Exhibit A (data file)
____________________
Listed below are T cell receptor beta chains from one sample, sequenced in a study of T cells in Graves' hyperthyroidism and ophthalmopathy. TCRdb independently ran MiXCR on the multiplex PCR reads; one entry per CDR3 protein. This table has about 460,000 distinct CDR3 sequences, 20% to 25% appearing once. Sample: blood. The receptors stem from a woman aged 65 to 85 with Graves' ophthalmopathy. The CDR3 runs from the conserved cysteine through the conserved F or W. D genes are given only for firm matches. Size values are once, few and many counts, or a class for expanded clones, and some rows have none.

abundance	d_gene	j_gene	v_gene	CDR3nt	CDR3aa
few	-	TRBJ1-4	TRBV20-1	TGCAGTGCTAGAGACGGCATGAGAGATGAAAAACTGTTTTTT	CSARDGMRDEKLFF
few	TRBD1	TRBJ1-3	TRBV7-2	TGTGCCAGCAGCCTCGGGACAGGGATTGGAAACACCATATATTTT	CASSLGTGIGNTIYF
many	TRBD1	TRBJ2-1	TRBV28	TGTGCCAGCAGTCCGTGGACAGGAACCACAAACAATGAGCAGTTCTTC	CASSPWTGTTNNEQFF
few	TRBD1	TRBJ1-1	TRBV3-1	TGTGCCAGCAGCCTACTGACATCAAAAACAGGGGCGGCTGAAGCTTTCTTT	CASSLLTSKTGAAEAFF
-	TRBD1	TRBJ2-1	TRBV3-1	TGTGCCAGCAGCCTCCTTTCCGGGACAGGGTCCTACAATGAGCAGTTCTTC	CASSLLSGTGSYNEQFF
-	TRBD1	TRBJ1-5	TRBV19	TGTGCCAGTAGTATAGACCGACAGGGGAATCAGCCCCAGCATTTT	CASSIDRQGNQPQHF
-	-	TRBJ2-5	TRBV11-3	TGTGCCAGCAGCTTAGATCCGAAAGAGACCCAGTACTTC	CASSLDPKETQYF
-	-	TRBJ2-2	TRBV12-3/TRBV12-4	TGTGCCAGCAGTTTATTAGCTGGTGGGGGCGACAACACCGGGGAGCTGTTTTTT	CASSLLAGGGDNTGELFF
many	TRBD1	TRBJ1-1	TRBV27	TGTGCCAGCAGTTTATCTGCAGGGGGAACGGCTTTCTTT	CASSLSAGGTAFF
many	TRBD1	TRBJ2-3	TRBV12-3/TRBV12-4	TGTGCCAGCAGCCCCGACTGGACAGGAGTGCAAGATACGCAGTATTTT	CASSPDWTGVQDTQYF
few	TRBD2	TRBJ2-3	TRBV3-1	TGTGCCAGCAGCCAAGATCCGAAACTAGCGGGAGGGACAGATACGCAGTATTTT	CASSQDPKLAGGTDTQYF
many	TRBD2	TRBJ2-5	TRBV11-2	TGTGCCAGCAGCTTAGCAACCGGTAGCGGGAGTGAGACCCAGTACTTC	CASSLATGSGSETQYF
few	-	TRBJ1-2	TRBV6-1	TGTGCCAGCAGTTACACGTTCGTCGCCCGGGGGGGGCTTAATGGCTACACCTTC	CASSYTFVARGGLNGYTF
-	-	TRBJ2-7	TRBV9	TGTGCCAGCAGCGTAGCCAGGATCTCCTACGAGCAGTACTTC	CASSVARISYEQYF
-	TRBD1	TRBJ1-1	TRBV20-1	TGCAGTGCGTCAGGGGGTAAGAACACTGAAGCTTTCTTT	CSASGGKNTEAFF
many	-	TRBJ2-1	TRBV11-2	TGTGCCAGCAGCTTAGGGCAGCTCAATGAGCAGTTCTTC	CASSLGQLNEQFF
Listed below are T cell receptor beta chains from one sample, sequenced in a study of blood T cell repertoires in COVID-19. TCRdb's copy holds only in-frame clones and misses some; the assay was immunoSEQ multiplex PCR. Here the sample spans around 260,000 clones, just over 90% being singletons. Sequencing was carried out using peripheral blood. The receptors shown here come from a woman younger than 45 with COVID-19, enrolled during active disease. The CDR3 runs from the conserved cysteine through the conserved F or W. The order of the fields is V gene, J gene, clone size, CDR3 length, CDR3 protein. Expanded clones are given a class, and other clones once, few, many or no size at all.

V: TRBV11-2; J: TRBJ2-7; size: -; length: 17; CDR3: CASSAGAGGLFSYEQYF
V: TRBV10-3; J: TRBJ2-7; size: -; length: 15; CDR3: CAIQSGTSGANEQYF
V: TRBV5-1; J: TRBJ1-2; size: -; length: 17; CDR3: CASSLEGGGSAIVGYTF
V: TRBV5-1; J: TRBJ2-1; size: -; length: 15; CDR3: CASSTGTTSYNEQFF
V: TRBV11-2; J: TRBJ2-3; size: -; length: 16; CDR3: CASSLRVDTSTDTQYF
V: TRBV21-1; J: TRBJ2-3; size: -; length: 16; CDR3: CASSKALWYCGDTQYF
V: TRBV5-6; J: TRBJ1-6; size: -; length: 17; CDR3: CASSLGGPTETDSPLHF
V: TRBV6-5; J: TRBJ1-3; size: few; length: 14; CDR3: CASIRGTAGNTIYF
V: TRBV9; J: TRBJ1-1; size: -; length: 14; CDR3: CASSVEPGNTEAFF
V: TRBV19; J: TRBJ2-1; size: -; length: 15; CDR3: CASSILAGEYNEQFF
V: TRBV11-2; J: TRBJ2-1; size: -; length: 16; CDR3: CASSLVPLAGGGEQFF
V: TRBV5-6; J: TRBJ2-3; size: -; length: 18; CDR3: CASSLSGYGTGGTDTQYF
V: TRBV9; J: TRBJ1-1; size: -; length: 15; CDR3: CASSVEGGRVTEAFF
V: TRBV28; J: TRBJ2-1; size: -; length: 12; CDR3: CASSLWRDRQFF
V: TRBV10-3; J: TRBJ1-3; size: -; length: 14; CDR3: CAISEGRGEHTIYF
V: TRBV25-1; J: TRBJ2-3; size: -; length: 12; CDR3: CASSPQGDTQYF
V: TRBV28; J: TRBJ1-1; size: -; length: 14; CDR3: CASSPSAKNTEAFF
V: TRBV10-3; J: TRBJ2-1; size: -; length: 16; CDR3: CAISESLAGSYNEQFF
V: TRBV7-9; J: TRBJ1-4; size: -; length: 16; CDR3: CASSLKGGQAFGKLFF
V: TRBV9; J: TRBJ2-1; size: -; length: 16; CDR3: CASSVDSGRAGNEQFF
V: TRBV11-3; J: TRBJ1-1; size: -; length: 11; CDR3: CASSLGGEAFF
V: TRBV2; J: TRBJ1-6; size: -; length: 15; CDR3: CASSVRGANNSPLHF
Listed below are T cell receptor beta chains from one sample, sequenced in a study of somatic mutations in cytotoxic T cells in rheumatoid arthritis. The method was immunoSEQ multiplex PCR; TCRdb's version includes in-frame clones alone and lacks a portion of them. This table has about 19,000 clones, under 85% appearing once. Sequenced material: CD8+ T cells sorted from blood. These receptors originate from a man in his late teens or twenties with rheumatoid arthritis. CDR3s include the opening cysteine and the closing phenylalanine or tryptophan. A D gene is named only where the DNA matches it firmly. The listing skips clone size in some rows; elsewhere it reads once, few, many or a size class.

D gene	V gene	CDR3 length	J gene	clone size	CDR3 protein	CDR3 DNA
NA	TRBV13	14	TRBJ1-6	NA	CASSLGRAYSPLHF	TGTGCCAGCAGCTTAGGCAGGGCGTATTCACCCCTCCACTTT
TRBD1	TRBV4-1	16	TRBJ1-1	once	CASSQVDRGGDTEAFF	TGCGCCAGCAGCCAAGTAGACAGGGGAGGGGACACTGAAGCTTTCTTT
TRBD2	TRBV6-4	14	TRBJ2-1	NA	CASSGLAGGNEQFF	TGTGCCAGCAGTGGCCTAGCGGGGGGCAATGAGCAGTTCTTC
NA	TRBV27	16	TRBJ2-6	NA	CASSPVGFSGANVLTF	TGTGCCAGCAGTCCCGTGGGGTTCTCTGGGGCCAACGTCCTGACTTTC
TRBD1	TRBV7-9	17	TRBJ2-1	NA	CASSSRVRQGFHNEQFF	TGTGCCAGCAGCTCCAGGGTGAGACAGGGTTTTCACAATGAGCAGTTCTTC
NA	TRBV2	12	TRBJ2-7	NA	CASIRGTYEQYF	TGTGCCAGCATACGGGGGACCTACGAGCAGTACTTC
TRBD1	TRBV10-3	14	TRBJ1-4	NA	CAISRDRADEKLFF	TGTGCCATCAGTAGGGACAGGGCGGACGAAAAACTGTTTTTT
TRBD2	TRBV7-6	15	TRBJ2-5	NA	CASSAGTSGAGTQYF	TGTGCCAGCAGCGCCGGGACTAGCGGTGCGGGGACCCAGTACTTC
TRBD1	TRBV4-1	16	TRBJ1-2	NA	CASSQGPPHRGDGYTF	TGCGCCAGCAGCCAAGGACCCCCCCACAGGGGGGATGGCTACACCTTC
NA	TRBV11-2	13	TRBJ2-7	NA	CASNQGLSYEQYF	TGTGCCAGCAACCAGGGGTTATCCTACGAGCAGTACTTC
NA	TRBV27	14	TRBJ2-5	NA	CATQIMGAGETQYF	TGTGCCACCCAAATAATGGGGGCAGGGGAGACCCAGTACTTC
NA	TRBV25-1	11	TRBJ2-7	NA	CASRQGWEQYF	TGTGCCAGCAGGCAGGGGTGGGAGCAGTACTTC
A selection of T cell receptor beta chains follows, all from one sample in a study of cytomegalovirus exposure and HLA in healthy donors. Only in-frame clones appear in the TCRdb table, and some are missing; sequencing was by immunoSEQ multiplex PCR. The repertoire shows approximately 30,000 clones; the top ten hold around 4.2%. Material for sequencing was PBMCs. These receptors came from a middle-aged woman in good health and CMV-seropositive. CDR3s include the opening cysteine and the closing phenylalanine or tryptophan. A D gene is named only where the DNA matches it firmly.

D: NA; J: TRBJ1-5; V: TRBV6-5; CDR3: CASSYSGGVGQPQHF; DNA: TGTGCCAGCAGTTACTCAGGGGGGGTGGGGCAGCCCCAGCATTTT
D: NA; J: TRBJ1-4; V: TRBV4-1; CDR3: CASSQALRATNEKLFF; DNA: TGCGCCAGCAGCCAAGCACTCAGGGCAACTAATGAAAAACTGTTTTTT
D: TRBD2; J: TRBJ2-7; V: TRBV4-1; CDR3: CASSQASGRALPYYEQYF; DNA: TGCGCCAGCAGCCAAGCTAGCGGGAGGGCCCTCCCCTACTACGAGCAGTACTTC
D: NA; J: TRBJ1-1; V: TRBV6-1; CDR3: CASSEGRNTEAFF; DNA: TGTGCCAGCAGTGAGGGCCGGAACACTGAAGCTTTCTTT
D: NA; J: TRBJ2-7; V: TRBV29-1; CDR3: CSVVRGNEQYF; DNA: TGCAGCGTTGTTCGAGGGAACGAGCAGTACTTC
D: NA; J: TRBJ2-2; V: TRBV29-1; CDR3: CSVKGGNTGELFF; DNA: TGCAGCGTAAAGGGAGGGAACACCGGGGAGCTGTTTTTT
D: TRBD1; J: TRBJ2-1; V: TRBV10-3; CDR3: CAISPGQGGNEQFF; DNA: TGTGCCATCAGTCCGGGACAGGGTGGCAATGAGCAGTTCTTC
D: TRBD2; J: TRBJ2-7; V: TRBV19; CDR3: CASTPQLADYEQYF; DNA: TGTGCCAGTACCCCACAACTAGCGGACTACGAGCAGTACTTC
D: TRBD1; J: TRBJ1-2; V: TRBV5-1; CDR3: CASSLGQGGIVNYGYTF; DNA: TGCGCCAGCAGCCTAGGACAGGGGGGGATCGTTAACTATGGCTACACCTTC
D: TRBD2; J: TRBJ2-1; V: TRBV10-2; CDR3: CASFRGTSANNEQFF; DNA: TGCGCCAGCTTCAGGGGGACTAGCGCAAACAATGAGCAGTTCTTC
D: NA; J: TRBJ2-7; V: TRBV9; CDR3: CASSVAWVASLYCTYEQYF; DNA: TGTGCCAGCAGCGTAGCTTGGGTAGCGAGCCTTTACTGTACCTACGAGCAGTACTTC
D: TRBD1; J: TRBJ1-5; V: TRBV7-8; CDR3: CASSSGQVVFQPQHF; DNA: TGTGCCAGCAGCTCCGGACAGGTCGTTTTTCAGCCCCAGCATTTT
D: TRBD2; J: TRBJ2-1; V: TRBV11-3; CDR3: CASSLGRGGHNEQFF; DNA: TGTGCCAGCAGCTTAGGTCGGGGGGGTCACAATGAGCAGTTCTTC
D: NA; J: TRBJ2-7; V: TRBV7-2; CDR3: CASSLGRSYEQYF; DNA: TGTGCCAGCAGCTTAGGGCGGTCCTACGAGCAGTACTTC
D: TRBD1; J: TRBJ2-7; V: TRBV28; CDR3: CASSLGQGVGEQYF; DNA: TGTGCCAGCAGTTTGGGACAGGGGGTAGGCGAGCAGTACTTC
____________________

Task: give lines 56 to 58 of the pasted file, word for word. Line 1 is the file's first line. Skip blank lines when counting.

A selection of T cell receptor beta chains follows, all from one sample in a study of cytomegalovirus exposure and HLA in healthy donors. Only in-frame clones appear in the TCRdb table, and some are missing; sequencing was by immunoSEQ multiplex PCR. The repertoire shows approximately 30,000 clones; the top ten hold around 4.2%. Material for sequencing was PBMCs. These receptors came from a middle-aged woman in good health and CMV-seropositive. CDR3s include the opening cysteine and the closing phenylalanine or tryptophan. A D gene is named only where the DNA matches it firmly.

D: NA; J: TRBJ1-5; V: TRBV6-5; CDR3: CASSYSGGVGQPQHF; DNA: TGTGCCAGCAGTTACTCAGGGGGGGTGGGGCAGCCCCAGCATTTT
D: NA; J: TRBJ1-4; V: TRBV4-1; CDR3: CASSQALRATNEKLFF; DNA: TGCGCCAGCAGCCAAGCACTCAGGGCAACTAATGAAAAACTGTTTTTT